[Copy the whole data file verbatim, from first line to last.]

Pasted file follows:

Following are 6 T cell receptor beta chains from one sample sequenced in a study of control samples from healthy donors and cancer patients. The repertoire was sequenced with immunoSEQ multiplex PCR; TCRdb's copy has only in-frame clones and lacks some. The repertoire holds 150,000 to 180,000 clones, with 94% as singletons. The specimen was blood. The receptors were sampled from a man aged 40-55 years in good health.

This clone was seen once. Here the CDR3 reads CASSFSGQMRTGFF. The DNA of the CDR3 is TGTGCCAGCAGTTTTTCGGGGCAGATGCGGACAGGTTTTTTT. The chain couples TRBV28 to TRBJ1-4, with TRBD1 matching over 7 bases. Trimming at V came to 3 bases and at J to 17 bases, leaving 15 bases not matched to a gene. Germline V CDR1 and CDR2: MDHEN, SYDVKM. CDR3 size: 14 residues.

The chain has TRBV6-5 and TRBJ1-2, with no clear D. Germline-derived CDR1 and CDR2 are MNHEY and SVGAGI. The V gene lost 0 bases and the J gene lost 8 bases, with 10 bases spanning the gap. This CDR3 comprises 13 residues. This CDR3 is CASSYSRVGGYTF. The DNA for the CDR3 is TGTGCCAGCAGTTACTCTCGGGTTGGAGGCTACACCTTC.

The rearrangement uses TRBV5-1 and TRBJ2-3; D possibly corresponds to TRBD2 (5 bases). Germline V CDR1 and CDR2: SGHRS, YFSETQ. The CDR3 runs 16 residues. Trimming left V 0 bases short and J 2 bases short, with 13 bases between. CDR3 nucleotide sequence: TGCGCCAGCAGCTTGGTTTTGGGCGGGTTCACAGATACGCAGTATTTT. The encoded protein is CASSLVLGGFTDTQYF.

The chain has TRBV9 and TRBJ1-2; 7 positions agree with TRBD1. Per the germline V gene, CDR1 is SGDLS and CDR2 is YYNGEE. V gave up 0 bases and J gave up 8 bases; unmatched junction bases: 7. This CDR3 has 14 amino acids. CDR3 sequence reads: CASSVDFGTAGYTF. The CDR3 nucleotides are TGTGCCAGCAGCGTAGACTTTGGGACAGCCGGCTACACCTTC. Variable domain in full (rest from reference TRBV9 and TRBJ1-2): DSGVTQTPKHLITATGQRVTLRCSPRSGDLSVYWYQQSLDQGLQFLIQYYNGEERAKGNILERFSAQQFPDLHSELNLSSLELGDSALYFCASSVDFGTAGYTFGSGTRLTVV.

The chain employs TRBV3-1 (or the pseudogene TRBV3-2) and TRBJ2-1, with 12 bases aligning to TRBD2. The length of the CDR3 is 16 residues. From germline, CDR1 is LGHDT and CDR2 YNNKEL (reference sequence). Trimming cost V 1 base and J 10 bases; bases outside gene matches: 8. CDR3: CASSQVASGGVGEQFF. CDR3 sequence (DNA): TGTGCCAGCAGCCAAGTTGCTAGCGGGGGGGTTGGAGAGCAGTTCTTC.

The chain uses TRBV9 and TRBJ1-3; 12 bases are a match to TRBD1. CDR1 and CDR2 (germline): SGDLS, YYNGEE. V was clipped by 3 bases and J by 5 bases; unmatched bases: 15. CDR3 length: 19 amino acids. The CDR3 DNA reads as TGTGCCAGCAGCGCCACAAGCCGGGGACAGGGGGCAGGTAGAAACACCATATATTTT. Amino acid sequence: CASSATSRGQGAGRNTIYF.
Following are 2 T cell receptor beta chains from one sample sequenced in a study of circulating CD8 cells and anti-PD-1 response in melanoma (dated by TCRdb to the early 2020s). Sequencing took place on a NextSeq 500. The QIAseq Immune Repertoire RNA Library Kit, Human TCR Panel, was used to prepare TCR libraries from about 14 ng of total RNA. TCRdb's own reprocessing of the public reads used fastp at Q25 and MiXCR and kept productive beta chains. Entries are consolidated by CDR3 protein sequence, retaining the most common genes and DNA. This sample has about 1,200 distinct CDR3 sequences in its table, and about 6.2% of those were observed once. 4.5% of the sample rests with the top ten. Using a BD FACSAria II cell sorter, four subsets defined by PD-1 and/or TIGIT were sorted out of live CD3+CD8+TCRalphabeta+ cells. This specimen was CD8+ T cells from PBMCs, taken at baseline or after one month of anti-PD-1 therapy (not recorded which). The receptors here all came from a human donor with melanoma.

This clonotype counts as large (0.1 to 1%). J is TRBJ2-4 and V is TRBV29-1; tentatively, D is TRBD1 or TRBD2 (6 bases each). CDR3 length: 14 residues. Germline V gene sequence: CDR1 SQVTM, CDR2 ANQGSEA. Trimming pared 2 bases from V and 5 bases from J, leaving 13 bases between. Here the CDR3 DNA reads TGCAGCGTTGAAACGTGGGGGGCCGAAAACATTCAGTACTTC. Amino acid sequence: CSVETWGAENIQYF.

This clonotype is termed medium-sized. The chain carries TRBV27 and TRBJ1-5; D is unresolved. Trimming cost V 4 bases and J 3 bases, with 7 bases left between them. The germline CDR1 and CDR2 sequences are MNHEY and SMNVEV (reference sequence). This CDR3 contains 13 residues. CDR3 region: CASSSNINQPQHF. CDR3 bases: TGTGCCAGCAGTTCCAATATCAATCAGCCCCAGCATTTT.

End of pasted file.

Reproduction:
Following are 6 T cell receptor beta chains from one sample sequenced in a study of control samples from healthy donors and cancer patients. The repertoire was sequenced with immunoSEQ multiplex PCR; TCRdb's copy has only in-frame clones and lacks some. The repertoire holds 150,000 to 180,000 clones, with 94% as singletons. The specimen was blood. The receptors were sampled from a man aged 40-55 years in good health.

This clone was seen once. Here the CDR3 reads CASSFSGQMRTGFF. The DNA of the CDR3 is TGTGCCAGCAGTTTTTCGGGGCAGATGCGGACAGGTTTTTTT. The chain couples TRBV28 to TRBJ1-4, with TRBD1 matching over 7 bases. Trimming at V came to 3 bases and at J to 17 bases, leaving 15 bases not matched to a gene. Germline V CDR1 and CDR2: MDHEN, SYDVKM. CDR3 size: 14 residues.

The chain has TRBV6-5 and TRBJ1-2, with no clear D. Germline-derived CDR1 and CDR2 are MNHEY and SVGAGI. The V gene lost 0 bases and the J gene lost 8 bases, with 10 bases spanning the gap. This CDR3 comprises 13 residues. This CDR3 is CASSYSRVGGYTF. The DNA for the CDR3 is TGTGCCAGCAGTTACTCTCGGGTTGGAGGCTACACCTTC.

The rearrangement uses TRBV5-1 and TRBJ2-3; D possibly corresponds to TRBD2 (5 bases). Germline V CDR1 and CDR2: SGHRS, YFSETQ. The CDR3 runs 16 residues. Trimming left V 0 bases short and J 2 bases short, with 13 bases between. CDR3 nucleotide sequence: TGCGCCAGCAGCTTGGTTTTGGGCGGGTTCACAGATACGCAGTATTTT. The encoded protein is CASSLVLGGFTDTQYF.

The chain has TRBV9 and TRBJ1-2; 7 positions agree with TRBD1. Per the germline V gene, CDR1 is SGDLS and CDR2 is YYNGEE. V gave up 0 bases and J gave up 8 bases; unmatched junction bases: 7. This CDR3 has 14 amino acids. CDR3 sequence reads: CASSVDFGTAGYTF. The CDR3 nucleotides are TGTGCCAGCAGCGTAGACTTTGGGACAGCCGGCTACACCTTC. Variable domain in full (rest from reference TRBV9 and TRBJ1-2): DSGVTQTPKHLITATGQRVTLRCSPRSGDLSVYWYQQSLDQGLQFLIQYYNGEERAKGNILERFSAQQFPDLHSELNLSSLELGDSALYFCASSVDFGTAGYTFGSGTRLTVV.

The chain employs TRBV3-1 (or the pseudogene TRBV3-2) and TRBJ2-1, with 12 bases aligning to TRBD2. The length of the CDR3 is 16 residues. From germline, CDR1 is LGHDT and CDR2 YNNKEL (reference sequence). Trimming cost V 1 base and J 10 bases; bases outside gene matches: 8. CDR3: CASSQVASGGVGEQFF. CDR3 sequence (DNA): TGTGCCAGCAGCCAAGTTGCTAGCGGGGGGGTTGGAGAGCAGTTCTTC.

The chain uses TRBV9 and TRBJ1-3; 12 bases are a match to TRBD1. CDR1 and CDR2 (germline): SGDLS, YYNGEE. V was clipped by 3 bases and J by 5 bases; unmatched bases: 15. CDR3 length: 19 amino acids. The CDR3 DNA reads as TGTGCCAGCAGCGCCACAAGCCGGGGACAGGGGGCAGGTAGAAACACCATATATTTT. Amino acid sequence: CASSATSRGQGAGRNTIYF.
Following are 2 T cell receptor beta chains from one sample sequenced in a study of circulating CD8 cells and anti-PD-1 response in melanoma (dated by TCRdb to the early 2020s). Sequencing took place on a NextSeq 500. The QIAseq Immune Repertoire RNA Library Kit, Human TCR Panel, was used to prepare TCR libraries from about 14 ng of total RNA. TCRdb's own reprocessing of the public reads used fastp at Q25 and MiXCR and kept productive beta chains. Entries are consolidated by CDR3 protein sequence, retaining the most common genes and DNA. This sample has about 1,200 distinct CDR3 sequences in its table, and about 6.2% of those were observed once. 4.5% of the sample rests with the top ten. Using a BD FACSAria II cell sorter, four subsets defined by PD-1 and/or TIGIT were sorted out of live CD3+CD8+TCRalphabeta+ cells. This specimen was CD8+ T cells from PBMCs, taken at baseline or after one month of anti-PD-1 therapy (not recorded which). The receptors here all came from a human donor with melanoma.

This clonotype counts as large (0.1 to 1%). J is TRBJ2-4 and V is TRBV29-1; tentatively, D is TRBD1 or TRBD2 (6 bases each). CDR3 length: 14 residues. Germline V gene sequence: CDR1 SQVTM, CDR2 ANQGSEA. Trimming pared 2 bases from V and 5 bases from J, leaving 13 bases between. Here the CDR3 DNA reads TGCAGCGTTGAAACGTGGGGGGCCGAAAACATTCAGTACTTC. Amino acid sequence: CSVETWGAENIQYF.

This clonotype is termed medium-sized. The chain carries TRBV27 and TRBJ1-5; D is unresolved. Trimming cost V 4 bases and J 3 bases, with 7 bases left between them. The germline CDR1 and CDR2 sequences are MNHEY and SMNVEV (reference sequence). This CDR3 contains 13 residues. CDR3 region: CASSSNINQPQHF. CDR3 bases: TGTGCCAGCAGTTCCAATATCAATCAGCCCCAGCATTTT.